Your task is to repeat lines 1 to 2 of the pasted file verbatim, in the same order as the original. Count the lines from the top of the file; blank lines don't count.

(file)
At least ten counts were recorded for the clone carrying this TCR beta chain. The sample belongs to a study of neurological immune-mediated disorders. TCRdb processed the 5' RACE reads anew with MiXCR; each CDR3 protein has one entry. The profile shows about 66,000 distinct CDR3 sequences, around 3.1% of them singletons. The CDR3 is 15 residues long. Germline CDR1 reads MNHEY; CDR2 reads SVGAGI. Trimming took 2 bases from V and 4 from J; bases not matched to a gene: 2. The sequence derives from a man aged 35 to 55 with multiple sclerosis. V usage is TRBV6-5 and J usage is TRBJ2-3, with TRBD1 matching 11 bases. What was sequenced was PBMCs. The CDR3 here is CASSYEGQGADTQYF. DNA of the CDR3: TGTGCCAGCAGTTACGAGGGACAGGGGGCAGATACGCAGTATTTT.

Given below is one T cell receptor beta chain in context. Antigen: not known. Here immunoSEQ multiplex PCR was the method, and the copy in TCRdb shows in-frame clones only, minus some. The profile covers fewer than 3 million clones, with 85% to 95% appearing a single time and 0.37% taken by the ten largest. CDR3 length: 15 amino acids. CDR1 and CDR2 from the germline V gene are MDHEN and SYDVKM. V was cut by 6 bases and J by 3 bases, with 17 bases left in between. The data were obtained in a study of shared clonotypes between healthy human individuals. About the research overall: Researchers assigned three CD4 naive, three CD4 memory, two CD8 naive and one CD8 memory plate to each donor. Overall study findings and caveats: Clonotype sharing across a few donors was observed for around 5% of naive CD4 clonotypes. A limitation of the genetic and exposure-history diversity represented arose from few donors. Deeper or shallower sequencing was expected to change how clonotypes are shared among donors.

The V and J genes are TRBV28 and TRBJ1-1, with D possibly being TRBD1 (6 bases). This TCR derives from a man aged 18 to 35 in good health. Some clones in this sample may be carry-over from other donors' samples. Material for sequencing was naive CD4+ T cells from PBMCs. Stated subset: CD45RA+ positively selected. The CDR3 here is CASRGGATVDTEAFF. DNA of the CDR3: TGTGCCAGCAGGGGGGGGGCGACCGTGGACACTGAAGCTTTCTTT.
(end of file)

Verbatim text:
At least ten counts were recorded for the clone carrying this TCR beta chain. The sample belongs to a study of neurological immune-mediated disorders. TCRdb processed the 5' RACE reads anew with MiXCR; each CDR3 protein has one entry. The profile shows about 66,000 distinct CDR3 sequences, around 3.1% of them singletons. The CDR3 is 15 residues long. Germline CDR1 reads MNHEY; CDR2 reads SVGAGI. Trimming took 2 bases from V and 4 from J; bases not matched to a gene: 2. The sequence derives from a man aged 35 to 55 with multiple sclerosis. V usage is TRBV6-5 and J usage is TRBJ2-3, with TRBD1 matching 11 bases. What was sequenced was PBMCs. The CDR3 here is CASSYEGQGADTQYF. DNA of the CDR3: TGTGCCAGCAGTTACGAGGGACAGGGGGCAGATACGCAGTATTTT.

Given below is one T cell receptor beta chain in context. Antigen: not known. Here immunoSEQ multiplex PCR was the method, and the copy in TCRdb shows in-frame clones only, minus some. The profile covers fewer than 3 million clones, with 85% to 95% appearing a single time and 0.37% taken by the ten largest. CDR3 length: 15 amino acids. CDR1 and CDR2 from the germline V gene are MDHEN and SYDVKM. V was cut by 6 bases and J by 3 bases, with 17 bases left in between. The data were obtained in a study of shared clonotypes between healthy human individuals. About the research overall: Researchers assigned three CD4 naive, three CD4 memory, two CD8 naive and one CD8 memory plate to each donor. Overall study findings and caveats: Clonotype sharing across a few donors was observed for around 5% of naive CD4 clonotypes. A limitation of the genetic and exposure-history diversity represented arose from few donors. Deeper or shallower sequencing was expected to change how clonotypes are shared among donors.